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Virginia Politics
Posted at 10:06 AM ET, 01/17/2012

McDonnell and General Assembly lobbied to allow write-ins on presidential ballots

A coalition of tea party leaders and activists are lobbying the General Assembly and Gov. Bob McDonnell to change election law to allow write-in votes on the March 6 presidential primary ballot.

Sen. Frank M. Wagner (R-Virginia Beach) introduced a bill last week that would change existing law to allow for write-ins in both primary and general elections.

The groups are asking voters to sign petitions supporting the bill. In
Virginia Gov. Robert F. McDonnell (R) (Tracy A. Woodward - THE WASHINGTON POST)
order for the bill to be effective March 6, it would require four-fifths of legislators to approve, which is unlikely to happen. Legislative leaders in both chambers say it’s not a priority.

Only former Massachusetts governor Mitt Romney and Rep. Ron Paul (Tex.) qualified for the Virginia ballot.

“With only two choices on the ballot, tea party activists fear, most people simply won't vote on March 6, 2012,’’ according to a news release. “Many tea party leaders do not support either Mitt Romney or Ron Paul for president.”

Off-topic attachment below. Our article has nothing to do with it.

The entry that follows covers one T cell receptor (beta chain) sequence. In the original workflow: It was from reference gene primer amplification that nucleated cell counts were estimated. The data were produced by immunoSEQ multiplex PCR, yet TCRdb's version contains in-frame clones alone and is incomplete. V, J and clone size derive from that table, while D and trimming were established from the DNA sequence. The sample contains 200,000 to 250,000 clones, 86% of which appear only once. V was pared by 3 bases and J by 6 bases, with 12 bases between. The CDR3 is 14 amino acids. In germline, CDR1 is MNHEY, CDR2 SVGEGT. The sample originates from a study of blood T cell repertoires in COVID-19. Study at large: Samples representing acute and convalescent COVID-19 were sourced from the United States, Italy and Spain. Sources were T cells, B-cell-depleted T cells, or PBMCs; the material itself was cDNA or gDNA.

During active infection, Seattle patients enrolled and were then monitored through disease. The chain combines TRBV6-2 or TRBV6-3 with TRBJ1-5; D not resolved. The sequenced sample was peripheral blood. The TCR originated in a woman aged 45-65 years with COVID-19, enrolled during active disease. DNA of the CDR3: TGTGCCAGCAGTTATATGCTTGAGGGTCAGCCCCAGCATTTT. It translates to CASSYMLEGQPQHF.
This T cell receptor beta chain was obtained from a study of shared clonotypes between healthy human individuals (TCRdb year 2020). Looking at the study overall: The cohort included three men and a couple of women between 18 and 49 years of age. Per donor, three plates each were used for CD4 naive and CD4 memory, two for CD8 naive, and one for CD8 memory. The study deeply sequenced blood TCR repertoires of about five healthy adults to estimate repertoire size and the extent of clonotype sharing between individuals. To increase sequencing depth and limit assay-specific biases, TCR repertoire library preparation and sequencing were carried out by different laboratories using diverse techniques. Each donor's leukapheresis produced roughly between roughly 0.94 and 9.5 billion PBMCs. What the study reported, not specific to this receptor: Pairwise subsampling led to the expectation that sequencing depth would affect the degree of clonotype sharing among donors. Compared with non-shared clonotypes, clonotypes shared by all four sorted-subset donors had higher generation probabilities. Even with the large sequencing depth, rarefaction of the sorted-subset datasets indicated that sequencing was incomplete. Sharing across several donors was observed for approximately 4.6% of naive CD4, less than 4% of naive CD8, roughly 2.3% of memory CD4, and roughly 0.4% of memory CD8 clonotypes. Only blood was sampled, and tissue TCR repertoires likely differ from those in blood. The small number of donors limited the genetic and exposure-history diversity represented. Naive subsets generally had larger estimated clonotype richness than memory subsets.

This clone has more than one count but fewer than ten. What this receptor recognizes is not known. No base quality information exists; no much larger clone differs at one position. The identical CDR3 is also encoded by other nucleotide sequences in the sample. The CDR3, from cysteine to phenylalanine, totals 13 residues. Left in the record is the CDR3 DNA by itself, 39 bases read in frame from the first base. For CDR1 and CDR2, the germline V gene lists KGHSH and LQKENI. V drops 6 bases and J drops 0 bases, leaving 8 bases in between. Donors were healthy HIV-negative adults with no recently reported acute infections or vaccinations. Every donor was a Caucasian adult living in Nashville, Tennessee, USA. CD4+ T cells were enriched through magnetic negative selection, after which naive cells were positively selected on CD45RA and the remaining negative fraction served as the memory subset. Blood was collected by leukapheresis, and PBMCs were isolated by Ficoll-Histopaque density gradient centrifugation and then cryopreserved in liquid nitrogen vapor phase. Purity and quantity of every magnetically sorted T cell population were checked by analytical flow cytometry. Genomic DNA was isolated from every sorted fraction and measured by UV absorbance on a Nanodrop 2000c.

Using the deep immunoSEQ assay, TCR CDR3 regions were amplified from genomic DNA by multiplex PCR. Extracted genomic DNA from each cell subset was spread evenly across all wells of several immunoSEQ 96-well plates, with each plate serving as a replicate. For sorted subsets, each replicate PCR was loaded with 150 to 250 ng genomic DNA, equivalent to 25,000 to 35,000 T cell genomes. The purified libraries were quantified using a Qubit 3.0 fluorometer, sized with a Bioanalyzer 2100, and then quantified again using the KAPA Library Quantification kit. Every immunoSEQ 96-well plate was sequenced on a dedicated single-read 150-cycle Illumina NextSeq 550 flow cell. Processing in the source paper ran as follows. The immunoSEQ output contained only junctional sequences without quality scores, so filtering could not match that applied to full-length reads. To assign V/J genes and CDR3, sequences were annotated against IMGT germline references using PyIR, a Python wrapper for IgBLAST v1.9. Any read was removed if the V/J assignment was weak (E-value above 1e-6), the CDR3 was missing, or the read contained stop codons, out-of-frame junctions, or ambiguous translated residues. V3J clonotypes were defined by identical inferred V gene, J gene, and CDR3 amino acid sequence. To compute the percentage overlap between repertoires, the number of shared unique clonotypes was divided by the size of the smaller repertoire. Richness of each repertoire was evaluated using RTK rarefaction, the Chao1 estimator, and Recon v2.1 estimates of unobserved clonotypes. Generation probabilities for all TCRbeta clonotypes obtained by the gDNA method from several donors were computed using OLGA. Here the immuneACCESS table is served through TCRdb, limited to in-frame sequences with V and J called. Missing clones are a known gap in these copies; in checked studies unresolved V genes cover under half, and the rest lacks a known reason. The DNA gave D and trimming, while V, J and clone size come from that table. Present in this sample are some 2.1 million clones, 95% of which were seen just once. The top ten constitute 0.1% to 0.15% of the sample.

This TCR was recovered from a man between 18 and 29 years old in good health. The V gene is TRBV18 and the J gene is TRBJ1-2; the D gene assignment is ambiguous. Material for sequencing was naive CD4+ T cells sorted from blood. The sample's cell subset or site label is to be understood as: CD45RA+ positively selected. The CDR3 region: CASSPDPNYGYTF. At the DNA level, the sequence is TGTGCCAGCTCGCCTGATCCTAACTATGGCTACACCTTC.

Charlie Judd, chairman of the State Board of Elections, said there is interest in perhaps changing the law for future elections, but that there is no time for this election.

Ballots have already been printed and absentee voting begins Friday.

Texas Gov. Rick Perry is appealing a federal judge’s denial of his request to add his name to Virginia’s Republican presidential primary ballot.

Perry, former U.S. senator Rick Santorum (Pa.), former House speaker Newt Gingrich (Ga.) and former Utah governor Jon Huntsman Jr. had failed to qualify for the ballot and sued the State Board of Elections and the state GOP.

U.S. District Judge John A. Gibney Jr. said Friday that the candidates should have challenged the qualification rules months ago when they realized that Virginia forbids out-of-state residents to collect signatures.

Virginia’s ballot-access rules are considered the toughest in the nation. Candidates must collect 10,000 signatures, with at least 400 from each of the congressional districts; some other states require candidates only to pay fees or sign forms.

By  |  10:06 AM ET, 01/17/2012

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